First Round Just as Exciting as Ever

by Daniel Moebus-Bowles

Last year’s NBA Playoffs were definitely one to remember, especially in that first round that drew five game sevens. The action was exciting, there were quality teams and both Kevin Durant and Paul George were active and lively. There was nothing not to love about last year’s playoffs, but as we have moved to this year’s postseason, there is definitely a dissonance that has been ignited by the past action.

NBA fans have become completely spoiled by the insanity that was first round last year and we have become unappreciative of the great basketball that is being played just before our eyes simply because more than half of the series aren’t headed to a sudden death game and the series are little more one-sided.

What us fans need right now is to think back to before last year’s playoffs, when we were actually gracious for such a postseason. This year, everything is different and we should treat it as such, which means realizing how to enjoy this excitement from this year’s perspective.

I mean just look at the No. 1 seeds this year, which held the sixth and eighth seeds in 2014 and took first round exits. We don’t even have any of the same players in the MVP race and three of the teams that made the conference finals last year (Miami, Indiana, Oklahoma City) didn’t even make it to the postseason.

If you are like me and hail from SoCal, I hope that you were able to enjoy the Warriors vs. Pelicans series since it was actually a fun series. Yes, I know you’re tired of the Warriors and you’re afraid of the subsequent trash-talk from your NorCal housemates, but please don’t think that they walked through that series.

The average margin of victory for Golden State in that series was just eight points over New Orleans. If the No. 1 seed in the conference with the NBA’s best record only beats the eighth seed by eight points a game, then the Western Conference must be as powerful as they say it is. Don’t let a series let you think otherwise simply because one team got swept.

We got to see what kinds of things the mighty Warriors struggle with, such as guarding someone like Anthony Davis, who held the best stat line out of any player in the first round so far. He averaged 31.5 points, 11 boards, three blocks and a little over one steal while shooting 54 percent from the field in his first playoffs series ever. The kid really showed that he belongs not only in the league, but also in the places of the league where the lights shine the brightest.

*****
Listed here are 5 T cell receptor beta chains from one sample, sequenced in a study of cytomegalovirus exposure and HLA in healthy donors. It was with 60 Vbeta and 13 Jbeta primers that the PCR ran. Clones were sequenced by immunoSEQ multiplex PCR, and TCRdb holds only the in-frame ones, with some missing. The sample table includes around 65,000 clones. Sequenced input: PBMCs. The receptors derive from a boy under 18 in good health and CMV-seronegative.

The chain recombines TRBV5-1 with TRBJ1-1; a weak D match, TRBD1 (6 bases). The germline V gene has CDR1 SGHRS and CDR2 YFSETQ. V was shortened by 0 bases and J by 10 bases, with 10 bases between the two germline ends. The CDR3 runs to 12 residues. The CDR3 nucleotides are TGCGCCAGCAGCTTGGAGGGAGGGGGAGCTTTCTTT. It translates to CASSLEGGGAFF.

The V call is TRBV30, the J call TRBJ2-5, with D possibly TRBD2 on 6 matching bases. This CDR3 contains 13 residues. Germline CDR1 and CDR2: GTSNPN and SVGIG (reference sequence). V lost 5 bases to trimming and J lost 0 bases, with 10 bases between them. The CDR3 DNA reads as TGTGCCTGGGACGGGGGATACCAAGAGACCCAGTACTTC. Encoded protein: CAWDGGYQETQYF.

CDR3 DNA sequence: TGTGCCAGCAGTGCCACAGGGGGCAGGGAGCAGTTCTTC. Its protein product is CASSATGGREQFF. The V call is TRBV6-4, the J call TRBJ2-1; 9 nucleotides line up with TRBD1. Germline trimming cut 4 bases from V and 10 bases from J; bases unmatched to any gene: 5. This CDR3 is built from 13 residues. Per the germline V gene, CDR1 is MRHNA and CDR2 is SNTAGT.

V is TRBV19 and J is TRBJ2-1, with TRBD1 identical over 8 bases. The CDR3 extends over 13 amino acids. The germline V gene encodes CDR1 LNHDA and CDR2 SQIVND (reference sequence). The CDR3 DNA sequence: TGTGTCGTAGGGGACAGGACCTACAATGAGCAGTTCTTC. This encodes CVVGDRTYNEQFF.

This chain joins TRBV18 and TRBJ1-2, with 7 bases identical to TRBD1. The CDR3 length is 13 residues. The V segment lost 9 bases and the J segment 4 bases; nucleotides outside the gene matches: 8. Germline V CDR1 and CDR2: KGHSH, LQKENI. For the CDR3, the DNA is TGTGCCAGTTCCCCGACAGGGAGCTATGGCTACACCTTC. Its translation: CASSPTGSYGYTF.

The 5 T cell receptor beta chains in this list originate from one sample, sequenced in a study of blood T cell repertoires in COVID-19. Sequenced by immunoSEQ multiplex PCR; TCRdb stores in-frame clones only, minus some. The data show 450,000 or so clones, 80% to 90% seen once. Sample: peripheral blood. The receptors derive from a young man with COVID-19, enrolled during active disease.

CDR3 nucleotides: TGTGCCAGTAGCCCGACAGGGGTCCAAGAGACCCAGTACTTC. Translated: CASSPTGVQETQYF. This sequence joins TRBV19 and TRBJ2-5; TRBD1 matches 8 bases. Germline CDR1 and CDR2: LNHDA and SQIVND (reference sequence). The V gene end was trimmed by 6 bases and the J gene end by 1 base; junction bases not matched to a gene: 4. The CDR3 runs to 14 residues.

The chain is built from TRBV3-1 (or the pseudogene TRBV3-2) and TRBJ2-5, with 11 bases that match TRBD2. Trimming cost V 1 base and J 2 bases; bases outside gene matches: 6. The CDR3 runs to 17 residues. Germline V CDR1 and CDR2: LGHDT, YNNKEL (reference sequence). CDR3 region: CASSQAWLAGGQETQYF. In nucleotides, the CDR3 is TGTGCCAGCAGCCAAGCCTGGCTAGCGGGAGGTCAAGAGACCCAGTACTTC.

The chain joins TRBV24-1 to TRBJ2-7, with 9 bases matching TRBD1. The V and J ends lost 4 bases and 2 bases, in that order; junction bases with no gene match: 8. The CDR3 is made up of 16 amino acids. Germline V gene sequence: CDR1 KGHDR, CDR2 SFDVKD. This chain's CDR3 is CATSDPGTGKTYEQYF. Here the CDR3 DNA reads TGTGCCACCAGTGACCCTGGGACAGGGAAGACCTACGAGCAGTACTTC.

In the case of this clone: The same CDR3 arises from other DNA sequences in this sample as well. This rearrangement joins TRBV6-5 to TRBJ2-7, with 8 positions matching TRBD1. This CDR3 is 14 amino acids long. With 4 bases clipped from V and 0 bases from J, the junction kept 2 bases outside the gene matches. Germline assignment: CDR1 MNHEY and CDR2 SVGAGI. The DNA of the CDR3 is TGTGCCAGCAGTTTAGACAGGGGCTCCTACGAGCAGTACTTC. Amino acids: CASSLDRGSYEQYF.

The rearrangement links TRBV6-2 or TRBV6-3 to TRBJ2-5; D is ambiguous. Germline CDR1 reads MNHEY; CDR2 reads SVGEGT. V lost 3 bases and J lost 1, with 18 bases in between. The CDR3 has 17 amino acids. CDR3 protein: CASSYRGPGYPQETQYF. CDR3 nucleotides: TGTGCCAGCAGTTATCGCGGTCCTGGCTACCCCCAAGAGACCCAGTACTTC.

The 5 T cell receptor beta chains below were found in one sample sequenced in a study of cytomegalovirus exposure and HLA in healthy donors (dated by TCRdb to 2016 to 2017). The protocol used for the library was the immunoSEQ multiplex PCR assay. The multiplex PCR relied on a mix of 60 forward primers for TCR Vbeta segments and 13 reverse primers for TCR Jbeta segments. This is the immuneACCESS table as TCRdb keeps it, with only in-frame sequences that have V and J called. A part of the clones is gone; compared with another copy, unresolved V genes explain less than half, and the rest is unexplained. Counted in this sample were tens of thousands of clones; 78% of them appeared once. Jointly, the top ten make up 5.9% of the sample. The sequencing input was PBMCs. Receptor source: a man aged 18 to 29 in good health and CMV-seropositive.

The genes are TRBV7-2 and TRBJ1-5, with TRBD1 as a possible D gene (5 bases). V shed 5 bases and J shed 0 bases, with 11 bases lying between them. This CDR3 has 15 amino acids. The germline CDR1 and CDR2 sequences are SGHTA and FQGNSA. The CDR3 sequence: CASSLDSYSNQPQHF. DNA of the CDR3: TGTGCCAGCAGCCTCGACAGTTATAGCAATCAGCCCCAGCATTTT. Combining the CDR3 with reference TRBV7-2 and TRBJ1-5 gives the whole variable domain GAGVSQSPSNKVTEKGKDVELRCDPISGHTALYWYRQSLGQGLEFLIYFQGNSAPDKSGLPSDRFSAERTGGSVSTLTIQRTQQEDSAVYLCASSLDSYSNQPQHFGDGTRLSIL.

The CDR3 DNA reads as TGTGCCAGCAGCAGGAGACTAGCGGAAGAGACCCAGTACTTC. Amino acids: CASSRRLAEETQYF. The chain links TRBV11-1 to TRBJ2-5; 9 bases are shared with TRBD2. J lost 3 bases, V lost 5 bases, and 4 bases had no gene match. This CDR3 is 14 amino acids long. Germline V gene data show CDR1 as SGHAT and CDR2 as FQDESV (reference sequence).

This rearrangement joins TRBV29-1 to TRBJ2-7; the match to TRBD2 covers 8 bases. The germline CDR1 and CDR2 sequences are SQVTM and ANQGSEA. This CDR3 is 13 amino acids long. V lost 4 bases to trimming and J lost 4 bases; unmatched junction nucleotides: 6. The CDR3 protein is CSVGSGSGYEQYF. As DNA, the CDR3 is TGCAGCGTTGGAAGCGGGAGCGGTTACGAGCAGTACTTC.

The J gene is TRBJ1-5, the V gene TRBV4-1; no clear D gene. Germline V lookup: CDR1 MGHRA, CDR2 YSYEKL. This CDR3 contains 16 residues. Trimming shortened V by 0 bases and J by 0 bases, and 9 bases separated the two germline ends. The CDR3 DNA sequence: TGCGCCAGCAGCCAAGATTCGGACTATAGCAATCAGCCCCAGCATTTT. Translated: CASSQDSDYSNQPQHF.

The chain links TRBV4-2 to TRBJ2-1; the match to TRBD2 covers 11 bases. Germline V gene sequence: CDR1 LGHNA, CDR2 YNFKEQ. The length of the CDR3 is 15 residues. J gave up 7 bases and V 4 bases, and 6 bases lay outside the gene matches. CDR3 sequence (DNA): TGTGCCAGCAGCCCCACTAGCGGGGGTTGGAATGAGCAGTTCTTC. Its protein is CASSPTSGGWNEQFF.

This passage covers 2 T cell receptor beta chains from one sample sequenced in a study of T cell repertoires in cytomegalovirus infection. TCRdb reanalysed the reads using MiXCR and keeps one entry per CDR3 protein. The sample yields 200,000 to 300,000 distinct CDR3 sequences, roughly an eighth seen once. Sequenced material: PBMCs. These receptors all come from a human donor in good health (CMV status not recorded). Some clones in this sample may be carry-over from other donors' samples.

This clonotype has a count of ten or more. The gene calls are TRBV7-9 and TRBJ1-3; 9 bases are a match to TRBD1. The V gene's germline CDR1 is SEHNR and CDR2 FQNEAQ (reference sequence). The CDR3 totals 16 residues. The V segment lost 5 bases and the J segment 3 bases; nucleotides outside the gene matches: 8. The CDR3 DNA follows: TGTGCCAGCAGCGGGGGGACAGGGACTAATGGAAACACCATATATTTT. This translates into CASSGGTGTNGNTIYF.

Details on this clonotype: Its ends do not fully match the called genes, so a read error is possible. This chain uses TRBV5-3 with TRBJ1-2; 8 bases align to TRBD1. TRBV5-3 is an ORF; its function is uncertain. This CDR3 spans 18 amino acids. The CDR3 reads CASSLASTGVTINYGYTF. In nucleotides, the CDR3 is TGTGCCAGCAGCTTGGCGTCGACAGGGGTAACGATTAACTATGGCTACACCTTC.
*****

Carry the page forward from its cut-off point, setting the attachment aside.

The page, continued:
Luckily for the Warriors there isn’t anyone else like A.D. in the NBA, but we’ll see how they can handle the duo of Zach Randolph and Marc Gasol.

So on the West side of the bracket we had a sweep, but what about the East side? We had two of them and they were both even more interesting than the Warriors’ win.

Washington took everybody by surprise after being the only team to snatch up any wins on the road and played even better when they got home, where they have struggled. The Wizards didn’t have much of a second half to their season, which led people to pick the Raptors to win or at least make the series go longer than four games. Washington showed up though and now has a record of 8-1 as the five seed in the last two years in the first round.

The Cavs had the other sweep, and the hasty drama that followed made it all the more fun to watch. Although they won all four games, it got very chippy and the injury to K-Love could make that Celtics series hold a little more weight to the Cavs’ performance going forward.

Away from these sweeps, we truly have many series that are playing out just how we love them to. There are still two series out East that have yet to be decided, and along with that, the Clippers and Spurs are making the Playoffs amazing on their own!

Look, I know it’s not the same as last year’s playoffs but that doesn’t means it’s any less exciting, it’s just different. Let’s start being real fans again and enjoy what the league has in store for us. Let’s be gracious, not greedy.


A version of this article appeared on page 9 of April 30, 2015’s print edition of the Daily Nexus.